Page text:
The part I hate most is that I think I still love them, but I don’t want to. It would make my life a lot easier if I could stop loving them. If I could leave and not bat an eyelash that they would be gone. If I could tell them to get out of my life and never feel an ounce of guilt for it. I know that in the world of vulnerability and honesty and trust, we should work this out by speaking, addressing everything that has come up. But I don’t want to do that. I’m not the bigger person. I don’t think I ever will be. I don’t want to do “bigger person” things. I want to yell at them and be insanely mean. And if I did, that would be exactly what they expect of me.

 

Mobilize

I often reflect on the time I spent in elementary school. Many of the experiences I had then take on a different meaning now that I see them from a social justice perspective. I find it interesting that, in spite of society’s best efforts to be “colorblind”, I was very aware at a young age that I was not white (or not “normal”). This may have been because my mother taught me my family’s cultural practices early on, thereby conditioning me to present as a person of color. There were other indicators as well, like the way my parents and I thought I had to adhere to rules more strictly than a lot of my same-aged peers. For example, there was a very lenient uniform code at my school. While I showed up every day in red or white school polos and pairs of khaki or blue pleated shorts at my mother’s behest, other girls showed up in tee shirts of every color and jeans and denim shorts, and no one ever passed a comment for them.

I believe the real red flag for me was the way people treated me. It’s not as if they were ever rude, but I distinctly felt that people didn’t listen to me. In group projects, I’d give suggestions that somehow never made it on the paper. I’d volunteer for tasks, and then my name wouldn’t appear on the list. I might have taken it personally, except I knew other Asian American students to whom the same things happened. However, if a white student said something, anything, no matter how silly, misinformed, or off-target it was, they inevitably received some reply, even if it was just another student saying “shut up!” or “that’s stupid.”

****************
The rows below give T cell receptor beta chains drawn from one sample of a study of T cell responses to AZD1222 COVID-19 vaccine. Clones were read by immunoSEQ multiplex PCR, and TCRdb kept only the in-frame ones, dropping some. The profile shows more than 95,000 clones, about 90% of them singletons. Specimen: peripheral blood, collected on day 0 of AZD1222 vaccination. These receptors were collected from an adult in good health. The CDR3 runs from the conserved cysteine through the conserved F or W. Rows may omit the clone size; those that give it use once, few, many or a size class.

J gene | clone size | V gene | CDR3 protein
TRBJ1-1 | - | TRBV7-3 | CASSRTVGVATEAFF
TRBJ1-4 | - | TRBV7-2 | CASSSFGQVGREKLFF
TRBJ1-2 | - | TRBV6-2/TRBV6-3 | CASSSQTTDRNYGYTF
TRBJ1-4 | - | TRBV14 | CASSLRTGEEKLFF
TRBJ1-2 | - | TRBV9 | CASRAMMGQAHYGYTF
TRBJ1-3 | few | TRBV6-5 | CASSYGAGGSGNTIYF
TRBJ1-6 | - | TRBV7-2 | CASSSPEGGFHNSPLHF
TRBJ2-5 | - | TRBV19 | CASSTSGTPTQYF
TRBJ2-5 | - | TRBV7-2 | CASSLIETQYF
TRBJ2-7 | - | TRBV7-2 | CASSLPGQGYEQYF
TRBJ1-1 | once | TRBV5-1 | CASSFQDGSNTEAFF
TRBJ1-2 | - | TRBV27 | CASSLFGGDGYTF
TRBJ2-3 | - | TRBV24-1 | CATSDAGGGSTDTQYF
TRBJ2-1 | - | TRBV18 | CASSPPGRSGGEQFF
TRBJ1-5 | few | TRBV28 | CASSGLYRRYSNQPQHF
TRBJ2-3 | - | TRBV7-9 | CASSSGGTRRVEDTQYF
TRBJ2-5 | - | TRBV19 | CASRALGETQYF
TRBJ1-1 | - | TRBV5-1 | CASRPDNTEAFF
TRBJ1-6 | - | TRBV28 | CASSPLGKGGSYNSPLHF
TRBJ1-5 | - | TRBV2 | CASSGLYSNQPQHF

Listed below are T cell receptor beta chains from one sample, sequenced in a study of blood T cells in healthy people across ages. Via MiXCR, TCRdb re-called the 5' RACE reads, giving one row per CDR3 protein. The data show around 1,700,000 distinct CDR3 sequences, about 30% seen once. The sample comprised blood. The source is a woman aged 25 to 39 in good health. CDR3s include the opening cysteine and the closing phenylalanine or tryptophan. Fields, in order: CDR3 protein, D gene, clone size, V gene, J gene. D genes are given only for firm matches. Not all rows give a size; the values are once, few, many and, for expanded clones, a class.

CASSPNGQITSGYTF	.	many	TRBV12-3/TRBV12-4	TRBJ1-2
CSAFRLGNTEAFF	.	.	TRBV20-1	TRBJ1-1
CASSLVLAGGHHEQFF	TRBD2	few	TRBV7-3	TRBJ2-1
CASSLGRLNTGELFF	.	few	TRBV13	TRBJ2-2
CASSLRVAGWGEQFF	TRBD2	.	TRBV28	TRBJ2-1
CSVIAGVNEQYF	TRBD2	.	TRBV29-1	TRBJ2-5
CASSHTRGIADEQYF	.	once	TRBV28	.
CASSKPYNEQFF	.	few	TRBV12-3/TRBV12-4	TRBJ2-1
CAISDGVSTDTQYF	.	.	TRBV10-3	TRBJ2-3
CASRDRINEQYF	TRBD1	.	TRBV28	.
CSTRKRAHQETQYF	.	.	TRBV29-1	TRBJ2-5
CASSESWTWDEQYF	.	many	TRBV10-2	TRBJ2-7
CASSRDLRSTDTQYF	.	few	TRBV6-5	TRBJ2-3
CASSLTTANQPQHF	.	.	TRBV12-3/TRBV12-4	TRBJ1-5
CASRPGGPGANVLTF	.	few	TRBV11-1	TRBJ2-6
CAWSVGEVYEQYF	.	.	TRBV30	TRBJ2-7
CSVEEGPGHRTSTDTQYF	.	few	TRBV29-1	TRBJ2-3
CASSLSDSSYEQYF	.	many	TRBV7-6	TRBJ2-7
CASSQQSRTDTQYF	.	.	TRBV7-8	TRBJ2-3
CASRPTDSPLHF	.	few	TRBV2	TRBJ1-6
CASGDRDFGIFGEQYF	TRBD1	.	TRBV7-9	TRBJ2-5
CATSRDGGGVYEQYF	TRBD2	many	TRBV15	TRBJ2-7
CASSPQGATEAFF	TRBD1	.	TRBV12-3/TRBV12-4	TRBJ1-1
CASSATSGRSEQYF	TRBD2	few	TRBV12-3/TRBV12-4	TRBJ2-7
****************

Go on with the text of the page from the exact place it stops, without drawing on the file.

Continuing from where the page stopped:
One particular incident comes to mind to illustrate this point. I was nine years old, in fourth grade. It was after lunch one day, and I was waiting outside the cafeteria for the next class period to begin. There were several other students out there, too, and we were queuing up to go back to our classroom. I was standing behind two girls from my class. We all knew one another, but we weren’t good friends or anything. I was in choir with one of the girls, and they were talking about how she was nervous because she had received the solo in one of the songs we were going to perform. I tried saying something to help her feel better, but I received no reply. Just in case they hadn’t heard me the first time, I repeated myself, louder this time. They still did not reply. Both continued to speak only to each other.

It’s been a while since fourth grade, but I still remember the embarrassment I felt after that encounter. I had wondered if anyone had watched me being ignored. I also felt strongly indignant because the two girls had behaved as if they did not have to reply to me. It made me think twice before approaching either of them again.

At school, all the white children fell into a hierarchy. They also seemed to have a protocol in place when someone at the bottom of the social hierarchy happened to encroach on another person or another group’s space. In their own special way, they would tell the unpopular ones to get lost.

For me, there was no place in this hierarchy. Regardless of whether I was welcomed or not, I invariably received little to no acknowledgement in the social groups of white children. On one hand, that meant I could flit in and out of groups at will, and stick with whichever ones I pleased. On the other, it also meant I never truly belonged to any group, and if I needed help or got hurt, I usually had to deal with it by myself.

Now this is not to say I’ve been heartily accepted into every group of Asian people I’ve ever come across (as I’ve mentioned previously). This is also not to say that there aren’t groups of white people into which I have been truly accepted nor that there aren’t white people out there who are not accepted by other white people. In spite of the picture I am painting, I had a lot of fun in school as a child. It is where I discovered how smart, creative, and capable I am. But I think knowing what I know now gives a depth to those experiences that I couldn’t see when I was that young.

Years later, in college, I received the education that helped me understand being a person of color at a predominantly white institution. I learned the vocabulary–microaggressions, bias incidents, internalized racism–to describe what had gone on for years in my life. The 20-year-old me could not help wishing that someone had told me these things a long, long time ago. I think this is something that we, the children of Asian Americans, need to encourage Asian American parents to do more, or perhaps do for our own children. Sheltering me did not help me at all; if anything, it kept me from speaking up when I should have. In the work that I do, I hope I can bring the age threshold down for when Asian American children learn the truth about race in America. This movement would move faster if, instead of having to educate twenty-somethings on basic social justice issues, they already knew the issues and were ready to mobilize when they reach adulthood.